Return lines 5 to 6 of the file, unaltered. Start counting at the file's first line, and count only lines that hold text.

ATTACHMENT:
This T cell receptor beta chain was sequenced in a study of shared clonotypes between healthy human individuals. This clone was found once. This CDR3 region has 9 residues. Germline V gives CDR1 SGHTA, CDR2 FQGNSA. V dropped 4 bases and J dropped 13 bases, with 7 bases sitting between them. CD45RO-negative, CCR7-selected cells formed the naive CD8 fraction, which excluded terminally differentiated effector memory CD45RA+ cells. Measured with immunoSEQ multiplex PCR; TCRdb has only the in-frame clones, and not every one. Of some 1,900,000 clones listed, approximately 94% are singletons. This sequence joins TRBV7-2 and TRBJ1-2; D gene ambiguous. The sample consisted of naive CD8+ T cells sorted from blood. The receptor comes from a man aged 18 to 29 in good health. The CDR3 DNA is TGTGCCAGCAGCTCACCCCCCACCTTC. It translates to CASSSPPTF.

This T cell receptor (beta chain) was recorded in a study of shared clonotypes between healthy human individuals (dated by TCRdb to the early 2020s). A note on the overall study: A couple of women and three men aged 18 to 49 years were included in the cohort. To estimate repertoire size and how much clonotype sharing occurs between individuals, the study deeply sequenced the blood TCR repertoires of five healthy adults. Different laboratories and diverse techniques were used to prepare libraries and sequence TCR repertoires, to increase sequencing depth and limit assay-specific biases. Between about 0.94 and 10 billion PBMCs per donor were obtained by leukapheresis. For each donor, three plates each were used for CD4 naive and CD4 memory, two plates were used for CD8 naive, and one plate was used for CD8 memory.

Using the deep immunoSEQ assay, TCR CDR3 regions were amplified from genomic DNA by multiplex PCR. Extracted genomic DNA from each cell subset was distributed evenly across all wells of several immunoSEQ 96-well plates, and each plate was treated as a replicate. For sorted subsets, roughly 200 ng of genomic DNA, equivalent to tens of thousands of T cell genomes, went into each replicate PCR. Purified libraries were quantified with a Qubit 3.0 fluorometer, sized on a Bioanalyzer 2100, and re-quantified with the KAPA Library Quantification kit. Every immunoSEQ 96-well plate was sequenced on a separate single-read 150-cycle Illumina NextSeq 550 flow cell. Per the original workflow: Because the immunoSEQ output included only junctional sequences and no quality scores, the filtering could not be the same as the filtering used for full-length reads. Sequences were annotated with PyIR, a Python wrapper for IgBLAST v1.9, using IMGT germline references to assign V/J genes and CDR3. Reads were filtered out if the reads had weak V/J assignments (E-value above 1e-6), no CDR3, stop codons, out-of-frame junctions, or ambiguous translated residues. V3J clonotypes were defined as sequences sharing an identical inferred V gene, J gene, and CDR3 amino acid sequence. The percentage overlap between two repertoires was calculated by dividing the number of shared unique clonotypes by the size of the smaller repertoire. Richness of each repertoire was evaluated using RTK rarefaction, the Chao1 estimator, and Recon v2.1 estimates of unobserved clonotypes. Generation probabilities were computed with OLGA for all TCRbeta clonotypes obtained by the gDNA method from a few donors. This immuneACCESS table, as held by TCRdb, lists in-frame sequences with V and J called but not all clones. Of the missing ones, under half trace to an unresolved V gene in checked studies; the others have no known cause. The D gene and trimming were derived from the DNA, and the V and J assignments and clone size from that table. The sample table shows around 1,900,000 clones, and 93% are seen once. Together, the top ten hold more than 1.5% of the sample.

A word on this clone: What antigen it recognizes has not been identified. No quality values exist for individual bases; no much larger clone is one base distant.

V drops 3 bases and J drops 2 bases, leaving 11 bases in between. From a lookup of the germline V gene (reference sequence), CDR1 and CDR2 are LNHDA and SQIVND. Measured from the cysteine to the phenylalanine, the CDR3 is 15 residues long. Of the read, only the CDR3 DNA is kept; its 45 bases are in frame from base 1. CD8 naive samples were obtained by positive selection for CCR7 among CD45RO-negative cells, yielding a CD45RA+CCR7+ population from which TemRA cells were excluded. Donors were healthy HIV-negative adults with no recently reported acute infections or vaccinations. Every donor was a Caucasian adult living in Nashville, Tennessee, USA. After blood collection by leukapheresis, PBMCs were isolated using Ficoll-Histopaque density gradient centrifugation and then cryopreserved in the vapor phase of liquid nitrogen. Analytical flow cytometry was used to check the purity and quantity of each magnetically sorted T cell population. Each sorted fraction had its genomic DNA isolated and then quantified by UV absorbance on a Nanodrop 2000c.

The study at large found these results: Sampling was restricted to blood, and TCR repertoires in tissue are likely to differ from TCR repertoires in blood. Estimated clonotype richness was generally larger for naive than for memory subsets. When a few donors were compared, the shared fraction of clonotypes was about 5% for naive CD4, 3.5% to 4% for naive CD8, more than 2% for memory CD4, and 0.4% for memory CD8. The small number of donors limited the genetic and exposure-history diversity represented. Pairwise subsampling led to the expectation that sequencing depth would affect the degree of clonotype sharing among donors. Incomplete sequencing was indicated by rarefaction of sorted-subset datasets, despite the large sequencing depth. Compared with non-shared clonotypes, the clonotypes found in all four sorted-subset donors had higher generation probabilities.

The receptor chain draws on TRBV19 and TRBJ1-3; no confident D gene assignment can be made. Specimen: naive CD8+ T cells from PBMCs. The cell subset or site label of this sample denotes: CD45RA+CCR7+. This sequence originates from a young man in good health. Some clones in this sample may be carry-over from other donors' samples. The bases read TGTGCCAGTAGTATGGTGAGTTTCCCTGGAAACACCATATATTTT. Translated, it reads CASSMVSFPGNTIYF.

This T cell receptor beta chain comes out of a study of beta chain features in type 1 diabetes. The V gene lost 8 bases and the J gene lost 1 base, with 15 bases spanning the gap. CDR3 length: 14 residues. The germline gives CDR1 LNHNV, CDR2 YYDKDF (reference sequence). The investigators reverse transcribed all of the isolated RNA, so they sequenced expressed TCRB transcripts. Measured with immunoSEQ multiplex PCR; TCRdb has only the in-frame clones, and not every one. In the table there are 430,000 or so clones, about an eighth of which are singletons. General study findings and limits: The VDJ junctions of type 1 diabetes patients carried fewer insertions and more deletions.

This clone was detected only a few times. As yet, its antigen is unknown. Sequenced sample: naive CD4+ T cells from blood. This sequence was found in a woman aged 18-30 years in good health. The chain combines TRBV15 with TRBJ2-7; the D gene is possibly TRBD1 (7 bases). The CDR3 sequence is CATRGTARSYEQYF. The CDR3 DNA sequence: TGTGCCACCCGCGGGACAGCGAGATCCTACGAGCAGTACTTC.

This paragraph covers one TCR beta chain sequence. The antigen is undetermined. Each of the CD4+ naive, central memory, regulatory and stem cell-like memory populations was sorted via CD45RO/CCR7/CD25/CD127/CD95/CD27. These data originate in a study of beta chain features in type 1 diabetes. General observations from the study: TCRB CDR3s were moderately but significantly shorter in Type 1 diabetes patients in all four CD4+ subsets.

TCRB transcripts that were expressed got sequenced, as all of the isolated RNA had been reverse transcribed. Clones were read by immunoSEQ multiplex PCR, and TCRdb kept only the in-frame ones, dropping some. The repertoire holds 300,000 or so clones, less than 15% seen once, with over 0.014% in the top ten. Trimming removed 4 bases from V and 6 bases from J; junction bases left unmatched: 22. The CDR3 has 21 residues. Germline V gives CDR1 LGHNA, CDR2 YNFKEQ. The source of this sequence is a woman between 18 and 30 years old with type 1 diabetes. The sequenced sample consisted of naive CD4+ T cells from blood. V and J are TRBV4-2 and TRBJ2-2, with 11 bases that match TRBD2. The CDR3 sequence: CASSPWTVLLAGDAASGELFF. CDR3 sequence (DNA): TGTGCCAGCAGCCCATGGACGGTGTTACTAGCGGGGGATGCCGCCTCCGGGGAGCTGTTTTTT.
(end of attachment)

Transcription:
V drops 3 bases and J drops 2 bases, leaving 11 bases in between. From a lookup of the germline V gene (reference sequence), CDR1 and CDR2 are LNHDA and SQIVND. Measured from the cysteine to the phenylalanine, the CDR3 is 15 residues long. Of the read, only the CDR3 DNA is kept; its 45 bases are in frame from base 1. CD8 naive samples were obtained by positive selection for CCR7 among CD45RO-negative cells, yielding a CD45RA+CCR7+ population from which TemRA cells were excluded. Donors were healthy HIV-negative adults with no recently reported acute infections or vaccinations. Every donor was a Caucasian adult living in Nashville, Tennessee, USA. After blood collection by leukapheresis, PBMCs were isolated using Ficoll-Histopaque density gradient centrifugation and then cryopreserved in the vapor phase of liquid nitrogen. Analytical flow cytometry was used to check the purity and quantity of each magnetically sorted T cell population. Each sorted fraction had its genomic DNA isolated and then quantified by UV absorbance on a Nanodrop 2000c.

The study at large found these results: Sampling was restricted to blood, and TCR repertoires in tissue are likely to differ from TCR repertoires in blood. Estimated clonotype richness was generally larger for naive than for memory subsets. When a few donors were compared, the shared fraction of clonotypes was about 5% for naive CD4, 3.5% to 4% for naive CD8, more than 2% for memory CD4, and 0.4% for memory CD8. The small number of donors limited the genetic and exposure-history diversity represented. Pairwise subsampling led to the expectation that sequencing depth would affect the degree of clonotype sharing among donors. Incomplete sequencing was indicated by rarefaction of sorted-subset datasets, despite the large sequencing depth. Compared with non-shared clonotypes, the clonotypes found in all four sorted-subset donors had higher generation probabilities.